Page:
By Robert Moore
Presenting a unique short film about Greenwich Village is a tall order but last night the Greenwich Village Film Festival did exactly that. The first annual event, destined to become a staple in the West Village, showcased several new works that were pleasantly original and brought together a variety of perspectives, illustrating the Village at its creative best.
Capturing the spirit of those Villagers who worked, lived and played here since before the 1920s to today, were sixteen short films all with close ties—storytellers, subjects, photographers, editors and other visionaries—from Bob Dylan to Bloody Mary all in some manner under the spell of this romantic wonderland called “the Village.”
Host Steve Lipman’s charm during reel changes was bookended by a range of entertaining works including Steven Swirko’s tale of revenge for a bully in “Ketchup Kid” and Caroline Collins’ uplifting story of a lonely woman’s guardian angel in “Lighthead.” Several stories were told in images that spanned the borders of language—innately inclusive, like the Village itself.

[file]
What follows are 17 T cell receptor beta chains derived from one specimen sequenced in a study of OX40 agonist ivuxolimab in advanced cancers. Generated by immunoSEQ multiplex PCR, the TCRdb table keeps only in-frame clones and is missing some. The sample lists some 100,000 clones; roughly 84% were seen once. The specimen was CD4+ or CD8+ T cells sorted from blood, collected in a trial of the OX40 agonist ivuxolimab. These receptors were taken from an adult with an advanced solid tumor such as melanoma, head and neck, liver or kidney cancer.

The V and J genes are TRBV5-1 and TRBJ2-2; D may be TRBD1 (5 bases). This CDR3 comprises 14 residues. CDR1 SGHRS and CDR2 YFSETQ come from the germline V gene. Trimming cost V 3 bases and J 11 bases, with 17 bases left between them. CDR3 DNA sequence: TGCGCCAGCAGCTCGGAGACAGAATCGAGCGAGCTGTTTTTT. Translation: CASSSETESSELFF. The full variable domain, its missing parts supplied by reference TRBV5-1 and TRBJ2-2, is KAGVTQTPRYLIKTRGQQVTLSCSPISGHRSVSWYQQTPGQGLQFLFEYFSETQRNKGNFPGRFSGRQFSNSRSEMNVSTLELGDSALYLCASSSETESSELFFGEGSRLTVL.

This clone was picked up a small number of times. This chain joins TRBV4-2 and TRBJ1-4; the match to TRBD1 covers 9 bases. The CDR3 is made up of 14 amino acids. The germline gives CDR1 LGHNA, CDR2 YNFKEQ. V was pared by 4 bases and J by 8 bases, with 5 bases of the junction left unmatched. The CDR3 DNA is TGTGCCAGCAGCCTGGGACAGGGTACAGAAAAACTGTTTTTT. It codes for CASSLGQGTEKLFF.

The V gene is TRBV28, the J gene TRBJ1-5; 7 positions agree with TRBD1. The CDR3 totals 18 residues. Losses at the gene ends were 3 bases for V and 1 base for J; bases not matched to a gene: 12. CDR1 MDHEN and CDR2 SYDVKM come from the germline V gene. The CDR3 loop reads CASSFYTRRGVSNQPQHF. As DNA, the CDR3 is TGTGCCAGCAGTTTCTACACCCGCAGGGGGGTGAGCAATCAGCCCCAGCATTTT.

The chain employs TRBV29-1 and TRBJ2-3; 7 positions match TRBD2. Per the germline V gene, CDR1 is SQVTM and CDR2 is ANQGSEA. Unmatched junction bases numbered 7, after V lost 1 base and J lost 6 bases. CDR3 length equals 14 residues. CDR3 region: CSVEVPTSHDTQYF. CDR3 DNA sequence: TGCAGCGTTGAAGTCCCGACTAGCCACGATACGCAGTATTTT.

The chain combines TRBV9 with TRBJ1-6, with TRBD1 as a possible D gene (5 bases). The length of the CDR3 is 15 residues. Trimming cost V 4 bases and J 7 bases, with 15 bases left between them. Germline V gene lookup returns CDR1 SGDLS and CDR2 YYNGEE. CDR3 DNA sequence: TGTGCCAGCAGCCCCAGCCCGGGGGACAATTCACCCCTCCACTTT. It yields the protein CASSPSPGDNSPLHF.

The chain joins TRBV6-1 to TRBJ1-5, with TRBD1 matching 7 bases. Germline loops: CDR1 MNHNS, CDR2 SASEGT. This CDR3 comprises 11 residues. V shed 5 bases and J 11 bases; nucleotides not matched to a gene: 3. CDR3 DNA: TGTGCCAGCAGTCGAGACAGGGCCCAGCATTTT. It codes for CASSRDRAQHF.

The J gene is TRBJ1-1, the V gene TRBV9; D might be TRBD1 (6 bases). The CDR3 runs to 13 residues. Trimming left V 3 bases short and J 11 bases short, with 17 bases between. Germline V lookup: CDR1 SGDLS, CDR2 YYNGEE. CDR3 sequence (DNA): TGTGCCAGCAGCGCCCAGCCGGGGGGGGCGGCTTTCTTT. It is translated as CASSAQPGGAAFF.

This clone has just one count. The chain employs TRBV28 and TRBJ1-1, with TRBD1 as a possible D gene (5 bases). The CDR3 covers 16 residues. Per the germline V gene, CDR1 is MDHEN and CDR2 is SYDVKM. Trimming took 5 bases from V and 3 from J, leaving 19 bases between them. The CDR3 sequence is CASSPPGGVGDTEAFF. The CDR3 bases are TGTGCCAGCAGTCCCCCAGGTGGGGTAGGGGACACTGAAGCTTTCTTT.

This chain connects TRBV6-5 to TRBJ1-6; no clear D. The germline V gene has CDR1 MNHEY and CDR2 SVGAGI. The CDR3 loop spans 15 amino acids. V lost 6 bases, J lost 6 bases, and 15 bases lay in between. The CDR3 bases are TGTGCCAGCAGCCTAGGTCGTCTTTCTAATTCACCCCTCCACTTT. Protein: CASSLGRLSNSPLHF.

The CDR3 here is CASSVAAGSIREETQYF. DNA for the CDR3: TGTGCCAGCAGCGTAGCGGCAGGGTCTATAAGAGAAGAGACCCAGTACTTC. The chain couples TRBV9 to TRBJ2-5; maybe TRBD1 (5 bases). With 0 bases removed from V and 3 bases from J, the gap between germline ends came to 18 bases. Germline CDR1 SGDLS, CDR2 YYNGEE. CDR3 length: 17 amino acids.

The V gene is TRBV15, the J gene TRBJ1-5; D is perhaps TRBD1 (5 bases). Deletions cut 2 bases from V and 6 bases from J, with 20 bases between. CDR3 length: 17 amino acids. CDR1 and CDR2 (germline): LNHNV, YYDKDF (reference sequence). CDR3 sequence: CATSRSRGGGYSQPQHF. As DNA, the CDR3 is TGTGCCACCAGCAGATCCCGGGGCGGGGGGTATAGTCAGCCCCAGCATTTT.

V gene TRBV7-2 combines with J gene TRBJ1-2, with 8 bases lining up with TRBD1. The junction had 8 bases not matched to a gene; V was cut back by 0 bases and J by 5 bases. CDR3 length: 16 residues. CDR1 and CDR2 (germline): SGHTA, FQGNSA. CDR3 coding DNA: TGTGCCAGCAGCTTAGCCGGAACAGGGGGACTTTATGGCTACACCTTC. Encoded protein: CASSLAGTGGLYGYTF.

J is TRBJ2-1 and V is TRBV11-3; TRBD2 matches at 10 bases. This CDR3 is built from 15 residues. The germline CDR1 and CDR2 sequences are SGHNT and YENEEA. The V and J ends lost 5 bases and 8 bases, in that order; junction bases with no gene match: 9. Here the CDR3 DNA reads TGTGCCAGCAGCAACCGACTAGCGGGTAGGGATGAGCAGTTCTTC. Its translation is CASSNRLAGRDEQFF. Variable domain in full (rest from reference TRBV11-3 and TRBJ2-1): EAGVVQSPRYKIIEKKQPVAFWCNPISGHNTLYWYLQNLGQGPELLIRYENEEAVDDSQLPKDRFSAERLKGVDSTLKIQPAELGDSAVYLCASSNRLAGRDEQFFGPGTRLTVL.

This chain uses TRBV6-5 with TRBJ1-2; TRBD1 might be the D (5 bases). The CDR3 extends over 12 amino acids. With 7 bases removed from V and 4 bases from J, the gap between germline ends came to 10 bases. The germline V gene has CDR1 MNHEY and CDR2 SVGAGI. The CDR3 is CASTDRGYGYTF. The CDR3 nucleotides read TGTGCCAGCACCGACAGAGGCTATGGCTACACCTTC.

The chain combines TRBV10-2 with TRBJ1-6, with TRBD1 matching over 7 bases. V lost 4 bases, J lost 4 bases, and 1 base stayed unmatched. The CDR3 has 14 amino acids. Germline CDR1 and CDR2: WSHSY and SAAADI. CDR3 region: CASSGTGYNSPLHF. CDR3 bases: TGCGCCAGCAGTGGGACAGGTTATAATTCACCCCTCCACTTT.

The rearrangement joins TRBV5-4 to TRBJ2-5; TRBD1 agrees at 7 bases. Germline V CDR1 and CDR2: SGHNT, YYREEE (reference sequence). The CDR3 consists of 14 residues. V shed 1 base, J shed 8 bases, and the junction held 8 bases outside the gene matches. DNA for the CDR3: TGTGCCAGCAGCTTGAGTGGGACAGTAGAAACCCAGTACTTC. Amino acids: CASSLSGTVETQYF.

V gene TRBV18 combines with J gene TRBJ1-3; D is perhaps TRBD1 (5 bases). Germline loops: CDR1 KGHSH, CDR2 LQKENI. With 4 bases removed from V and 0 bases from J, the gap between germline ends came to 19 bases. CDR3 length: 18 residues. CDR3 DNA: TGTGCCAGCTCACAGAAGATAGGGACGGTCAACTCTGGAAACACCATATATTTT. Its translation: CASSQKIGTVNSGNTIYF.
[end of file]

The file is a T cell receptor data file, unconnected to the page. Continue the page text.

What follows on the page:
Rick McKay, winner of the “Village Portraits” category, summed up a lot by pointing out that Greenwich Village is a place where the most creative personalities connect, party and thrive. “In their hometown they were the freaks” McKay said but in Greenwich Village they converge to create—be it film, theater, music, fiction or visual art—the most entertaining and introspective work of our time.
Clearly festival organizer Antonio Pandovan is on to something. Like the nuggets of culture and history awaiting re-discovery in the Village, this festival is fierce competition for the top spot over even the top local festivals. In fact, the GVFF brings such a cosmopolitan and global feel to these voices that it promises to be a major contender in the future as is its first edition.